Once upon a time, Starbucks was seen as something for the caffeinated elite. Drinking its products—remember those latte-sipping liberals?—carried the suggestion of a certain social status, a willingness to pay up for better coffee than was available at a rest stop on the Interstate. Today, with more more than 21,000 stores, Starbucks is usually the coffee you find at a rest stop on the Interstate, at the grocery store, and almost everywhere else. That trajectory, from minor luxury to ubiquitous commodity, ceded the high-status, high-priced coffee game to a new generation of independent boutiques and small chains.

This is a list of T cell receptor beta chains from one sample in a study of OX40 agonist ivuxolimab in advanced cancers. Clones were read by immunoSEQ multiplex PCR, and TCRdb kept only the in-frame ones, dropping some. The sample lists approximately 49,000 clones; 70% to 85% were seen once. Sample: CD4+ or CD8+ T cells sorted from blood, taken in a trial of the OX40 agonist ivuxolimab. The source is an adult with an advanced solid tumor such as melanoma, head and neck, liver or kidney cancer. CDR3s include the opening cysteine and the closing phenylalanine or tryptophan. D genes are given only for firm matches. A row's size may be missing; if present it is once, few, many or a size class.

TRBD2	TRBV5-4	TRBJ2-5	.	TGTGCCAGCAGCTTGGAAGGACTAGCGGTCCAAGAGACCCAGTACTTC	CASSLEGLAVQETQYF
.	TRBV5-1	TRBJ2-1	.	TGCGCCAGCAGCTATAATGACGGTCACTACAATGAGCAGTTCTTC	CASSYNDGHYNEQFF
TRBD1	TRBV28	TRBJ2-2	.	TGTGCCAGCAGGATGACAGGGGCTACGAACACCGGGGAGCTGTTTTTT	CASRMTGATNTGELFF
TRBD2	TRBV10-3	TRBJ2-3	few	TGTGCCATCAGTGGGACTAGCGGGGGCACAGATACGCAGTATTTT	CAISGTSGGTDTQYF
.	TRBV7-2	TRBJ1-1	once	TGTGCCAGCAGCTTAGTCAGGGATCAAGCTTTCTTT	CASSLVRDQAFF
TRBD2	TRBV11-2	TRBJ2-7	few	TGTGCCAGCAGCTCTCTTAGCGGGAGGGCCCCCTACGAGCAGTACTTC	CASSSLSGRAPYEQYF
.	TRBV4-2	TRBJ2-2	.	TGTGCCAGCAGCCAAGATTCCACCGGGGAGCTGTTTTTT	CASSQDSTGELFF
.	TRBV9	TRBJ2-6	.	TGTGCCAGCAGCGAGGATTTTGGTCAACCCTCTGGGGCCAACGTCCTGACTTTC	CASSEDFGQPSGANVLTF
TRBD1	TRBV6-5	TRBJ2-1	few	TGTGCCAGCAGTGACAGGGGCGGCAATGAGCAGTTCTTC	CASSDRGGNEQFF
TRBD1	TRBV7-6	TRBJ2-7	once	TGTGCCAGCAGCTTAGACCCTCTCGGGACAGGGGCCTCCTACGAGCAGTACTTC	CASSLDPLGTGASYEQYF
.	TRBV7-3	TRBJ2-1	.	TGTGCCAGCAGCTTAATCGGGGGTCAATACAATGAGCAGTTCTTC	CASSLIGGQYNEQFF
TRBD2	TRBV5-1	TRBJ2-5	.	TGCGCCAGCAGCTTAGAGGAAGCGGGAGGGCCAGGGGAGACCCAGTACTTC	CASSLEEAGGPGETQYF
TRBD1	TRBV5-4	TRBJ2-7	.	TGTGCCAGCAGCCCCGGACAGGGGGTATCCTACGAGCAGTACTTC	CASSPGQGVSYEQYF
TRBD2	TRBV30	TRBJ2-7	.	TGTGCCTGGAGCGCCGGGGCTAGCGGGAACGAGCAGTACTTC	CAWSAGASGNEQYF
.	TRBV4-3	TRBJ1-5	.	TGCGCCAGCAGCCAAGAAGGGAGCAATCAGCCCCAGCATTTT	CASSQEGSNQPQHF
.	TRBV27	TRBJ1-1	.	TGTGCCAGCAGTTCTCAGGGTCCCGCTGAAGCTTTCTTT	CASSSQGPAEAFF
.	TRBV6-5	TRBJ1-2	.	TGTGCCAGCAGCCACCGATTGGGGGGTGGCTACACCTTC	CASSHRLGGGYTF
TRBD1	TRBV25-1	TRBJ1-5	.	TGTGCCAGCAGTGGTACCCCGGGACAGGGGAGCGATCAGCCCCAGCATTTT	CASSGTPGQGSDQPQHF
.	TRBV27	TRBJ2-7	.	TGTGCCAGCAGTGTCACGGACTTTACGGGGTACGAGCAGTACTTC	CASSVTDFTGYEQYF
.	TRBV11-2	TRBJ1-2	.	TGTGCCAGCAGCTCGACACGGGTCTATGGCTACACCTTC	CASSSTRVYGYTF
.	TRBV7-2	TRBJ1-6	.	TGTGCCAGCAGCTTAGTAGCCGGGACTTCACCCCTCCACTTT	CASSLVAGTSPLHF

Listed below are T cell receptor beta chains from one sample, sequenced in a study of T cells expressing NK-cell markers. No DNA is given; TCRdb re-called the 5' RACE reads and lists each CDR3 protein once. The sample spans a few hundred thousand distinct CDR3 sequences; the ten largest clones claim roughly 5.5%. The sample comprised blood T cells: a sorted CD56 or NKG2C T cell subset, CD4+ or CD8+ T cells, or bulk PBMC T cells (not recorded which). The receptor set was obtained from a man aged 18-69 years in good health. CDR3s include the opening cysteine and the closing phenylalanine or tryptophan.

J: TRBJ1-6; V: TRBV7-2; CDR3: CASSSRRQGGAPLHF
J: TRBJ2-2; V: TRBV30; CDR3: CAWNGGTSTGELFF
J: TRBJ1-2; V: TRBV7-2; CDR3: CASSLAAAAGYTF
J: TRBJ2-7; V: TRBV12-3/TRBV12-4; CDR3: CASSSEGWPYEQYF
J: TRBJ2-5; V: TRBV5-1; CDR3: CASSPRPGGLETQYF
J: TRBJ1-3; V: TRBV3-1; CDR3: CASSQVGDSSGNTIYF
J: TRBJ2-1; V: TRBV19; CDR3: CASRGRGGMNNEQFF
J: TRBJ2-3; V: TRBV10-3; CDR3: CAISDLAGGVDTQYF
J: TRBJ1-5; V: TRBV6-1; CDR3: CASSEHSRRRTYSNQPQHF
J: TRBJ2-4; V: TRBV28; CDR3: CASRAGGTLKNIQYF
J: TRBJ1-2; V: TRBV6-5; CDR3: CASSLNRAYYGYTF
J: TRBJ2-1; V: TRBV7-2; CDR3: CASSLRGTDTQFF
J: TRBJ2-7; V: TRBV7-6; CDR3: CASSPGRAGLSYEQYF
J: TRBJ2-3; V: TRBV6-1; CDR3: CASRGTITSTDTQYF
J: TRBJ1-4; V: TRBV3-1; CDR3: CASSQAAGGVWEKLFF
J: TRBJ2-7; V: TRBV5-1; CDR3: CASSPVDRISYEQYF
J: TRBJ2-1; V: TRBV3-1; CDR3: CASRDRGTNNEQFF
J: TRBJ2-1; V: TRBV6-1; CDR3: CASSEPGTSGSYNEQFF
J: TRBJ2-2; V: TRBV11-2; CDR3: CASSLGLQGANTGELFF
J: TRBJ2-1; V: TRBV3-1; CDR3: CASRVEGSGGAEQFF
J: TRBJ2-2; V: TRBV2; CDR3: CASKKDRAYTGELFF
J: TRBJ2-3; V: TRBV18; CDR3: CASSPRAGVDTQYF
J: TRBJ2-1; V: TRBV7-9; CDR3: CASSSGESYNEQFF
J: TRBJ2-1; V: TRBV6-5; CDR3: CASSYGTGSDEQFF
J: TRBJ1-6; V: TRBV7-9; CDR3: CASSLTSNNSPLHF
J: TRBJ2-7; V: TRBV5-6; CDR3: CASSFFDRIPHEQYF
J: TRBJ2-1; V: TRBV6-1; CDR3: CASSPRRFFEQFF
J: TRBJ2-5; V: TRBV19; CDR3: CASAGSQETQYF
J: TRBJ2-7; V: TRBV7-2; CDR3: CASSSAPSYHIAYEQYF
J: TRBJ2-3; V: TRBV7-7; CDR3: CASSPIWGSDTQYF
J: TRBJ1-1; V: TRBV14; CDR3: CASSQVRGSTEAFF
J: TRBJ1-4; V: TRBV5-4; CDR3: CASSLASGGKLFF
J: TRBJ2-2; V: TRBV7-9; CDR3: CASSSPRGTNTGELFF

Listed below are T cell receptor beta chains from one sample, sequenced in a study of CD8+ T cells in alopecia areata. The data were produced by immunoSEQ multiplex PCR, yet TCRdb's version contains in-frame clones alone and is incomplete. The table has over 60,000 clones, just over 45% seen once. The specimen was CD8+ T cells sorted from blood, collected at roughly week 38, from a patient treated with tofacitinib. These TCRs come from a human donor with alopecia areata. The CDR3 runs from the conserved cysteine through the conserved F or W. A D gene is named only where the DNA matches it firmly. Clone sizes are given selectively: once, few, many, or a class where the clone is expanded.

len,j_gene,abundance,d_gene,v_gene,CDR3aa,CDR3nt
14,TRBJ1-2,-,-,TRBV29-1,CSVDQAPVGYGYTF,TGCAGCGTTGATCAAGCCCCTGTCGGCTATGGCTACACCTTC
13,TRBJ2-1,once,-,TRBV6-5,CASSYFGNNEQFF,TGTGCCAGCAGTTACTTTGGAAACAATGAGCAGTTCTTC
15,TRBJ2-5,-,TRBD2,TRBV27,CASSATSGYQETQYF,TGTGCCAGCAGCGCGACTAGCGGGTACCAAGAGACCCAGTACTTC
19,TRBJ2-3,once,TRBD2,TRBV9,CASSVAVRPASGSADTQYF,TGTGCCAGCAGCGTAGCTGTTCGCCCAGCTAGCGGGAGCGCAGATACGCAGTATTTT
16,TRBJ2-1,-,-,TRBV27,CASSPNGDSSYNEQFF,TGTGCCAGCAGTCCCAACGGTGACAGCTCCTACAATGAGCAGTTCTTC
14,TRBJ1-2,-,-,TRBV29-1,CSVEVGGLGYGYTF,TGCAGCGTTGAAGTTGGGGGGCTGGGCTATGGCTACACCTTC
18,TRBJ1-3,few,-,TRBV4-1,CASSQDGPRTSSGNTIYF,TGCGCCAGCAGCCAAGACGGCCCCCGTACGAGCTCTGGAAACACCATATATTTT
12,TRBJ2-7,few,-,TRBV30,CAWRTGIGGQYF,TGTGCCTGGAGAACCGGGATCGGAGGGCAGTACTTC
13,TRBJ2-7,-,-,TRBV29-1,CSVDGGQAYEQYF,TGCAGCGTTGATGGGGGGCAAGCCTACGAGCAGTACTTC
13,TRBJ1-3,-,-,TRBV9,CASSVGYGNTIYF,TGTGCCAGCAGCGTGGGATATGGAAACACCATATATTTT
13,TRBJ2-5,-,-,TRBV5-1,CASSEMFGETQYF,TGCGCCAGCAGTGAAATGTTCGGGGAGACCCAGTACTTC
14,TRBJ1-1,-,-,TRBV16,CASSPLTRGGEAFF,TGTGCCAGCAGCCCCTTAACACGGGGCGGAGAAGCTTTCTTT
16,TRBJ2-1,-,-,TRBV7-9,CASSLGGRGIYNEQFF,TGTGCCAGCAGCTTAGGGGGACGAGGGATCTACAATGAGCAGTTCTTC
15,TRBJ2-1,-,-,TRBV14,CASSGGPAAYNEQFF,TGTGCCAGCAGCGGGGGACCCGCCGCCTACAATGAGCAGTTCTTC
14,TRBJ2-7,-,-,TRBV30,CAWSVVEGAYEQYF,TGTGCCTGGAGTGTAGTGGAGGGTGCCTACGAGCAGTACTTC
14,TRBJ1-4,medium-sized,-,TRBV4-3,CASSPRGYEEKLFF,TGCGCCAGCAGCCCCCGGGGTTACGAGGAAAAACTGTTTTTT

On Friday, Starbucks will take a major step back into the elite coffee business with the opening of its first “roastery-café” in Seattle’s Capitol Hill neighborhood. The desire to reclaim lost cachet is clear. Craig Russell, executive vice president for global coffee, says Starbucks is trying to “elevate the brand.”